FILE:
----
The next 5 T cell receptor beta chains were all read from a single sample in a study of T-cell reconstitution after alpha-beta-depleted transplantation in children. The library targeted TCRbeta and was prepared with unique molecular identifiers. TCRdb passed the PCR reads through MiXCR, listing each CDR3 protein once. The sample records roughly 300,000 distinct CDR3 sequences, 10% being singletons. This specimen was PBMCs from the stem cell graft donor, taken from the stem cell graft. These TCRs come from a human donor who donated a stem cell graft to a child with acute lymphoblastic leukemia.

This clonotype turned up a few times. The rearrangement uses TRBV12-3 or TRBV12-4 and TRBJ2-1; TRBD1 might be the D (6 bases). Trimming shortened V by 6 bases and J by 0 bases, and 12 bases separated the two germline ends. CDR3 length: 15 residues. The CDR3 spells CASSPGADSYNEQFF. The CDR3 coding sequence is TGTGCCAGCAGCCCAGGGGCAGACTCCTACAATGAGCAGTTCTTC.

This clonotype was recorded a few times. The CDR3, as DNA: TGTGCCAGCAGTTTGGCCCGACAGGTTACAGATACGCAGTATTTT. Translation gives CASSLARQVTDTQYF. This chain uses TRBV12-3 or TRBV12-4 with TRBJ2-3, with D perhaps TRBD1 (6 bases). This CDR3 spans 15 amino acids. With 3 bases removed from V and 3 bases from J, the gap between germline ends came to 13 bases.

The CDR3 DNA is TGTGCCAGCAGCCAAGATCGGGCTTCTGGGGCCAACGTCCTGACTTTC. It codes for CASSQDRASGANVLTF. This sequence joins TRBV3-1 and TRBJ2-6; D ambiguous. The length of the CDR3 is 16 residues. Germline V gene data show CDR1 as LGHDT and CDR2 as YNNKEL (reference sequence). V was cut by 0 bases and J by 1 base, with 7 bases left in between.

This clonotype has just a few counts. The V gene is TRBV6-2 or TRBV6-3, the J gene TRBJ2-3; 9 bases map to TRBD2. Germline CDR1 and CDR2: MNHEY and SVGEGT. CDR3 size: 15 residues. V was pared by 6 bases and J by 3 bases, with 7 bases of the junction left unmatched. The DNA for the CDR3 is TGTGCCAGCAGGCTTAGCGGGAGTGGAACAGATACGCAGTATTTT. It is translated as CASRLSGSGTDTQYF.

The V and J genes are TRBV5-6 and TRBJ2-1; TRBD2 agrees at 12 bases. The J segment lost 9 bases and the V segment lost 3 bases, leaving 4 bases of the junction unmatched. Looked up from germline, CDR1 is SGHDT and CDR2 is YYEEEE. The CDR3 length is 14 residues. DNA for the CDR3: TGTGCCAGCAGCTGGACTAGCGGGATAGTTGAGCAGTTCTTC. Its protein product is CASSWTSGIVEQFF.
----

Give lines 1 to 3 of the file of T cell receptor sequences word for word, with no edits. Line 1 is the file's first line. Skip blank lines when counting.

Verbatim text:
The next 5 T cell receptor beta chains were all read from a single sample in a study of T-cell reconstitution after alpha-beta-depleted transplantation in children. The library targeted TCRbeta and was prepared with unique molecular identifiers. TCRdb passed the PCR reads through MiXCR, listing each CDR3 protein once. The sample records roughly 300,000 distinct CDR3 sequences, 10% being singletons. This specimen was PBMCs from the stem cell graft donor, taken from the stem cell graft. These TCRs come from a human donor who donated a stem cell graft to a child with acute lymphoblastic leukemia.

This clonotype turned up a few times. The rearrangement uses TRBV12-3 or TRBV12-4 and TRBJ2-1; TRBD1 might be the D (6 bases). Trimming shortened V by 6 bases and J by 0 bases, and 12 bases separated the two germline ends. CDR3 length: 15 residues. The CDR3 spells CASSPGADSYNEQFF. The CDR3 coding sequence is TGTGCCAGCAGCCCAGGGGCAGACTCCTACAATGAGCAGTTCTTC.

This clonotype was recorded a few times. The CDR3, as DNA: TGTGCCAGCAGTTTGGCCCGACAGGTTACAGATACGCAGTATTTT. Translation gives CASSLARQVTDTQYF. This chain uses TRBV12-3 or TRBV12-4 with TRBJ2-3, with D perhaps TRBD1 (6 bases). This CDR3 spans 15 amino acids. With 3 bases removed from V and 3 bases from J, the gap between germline ends came to 13 bases.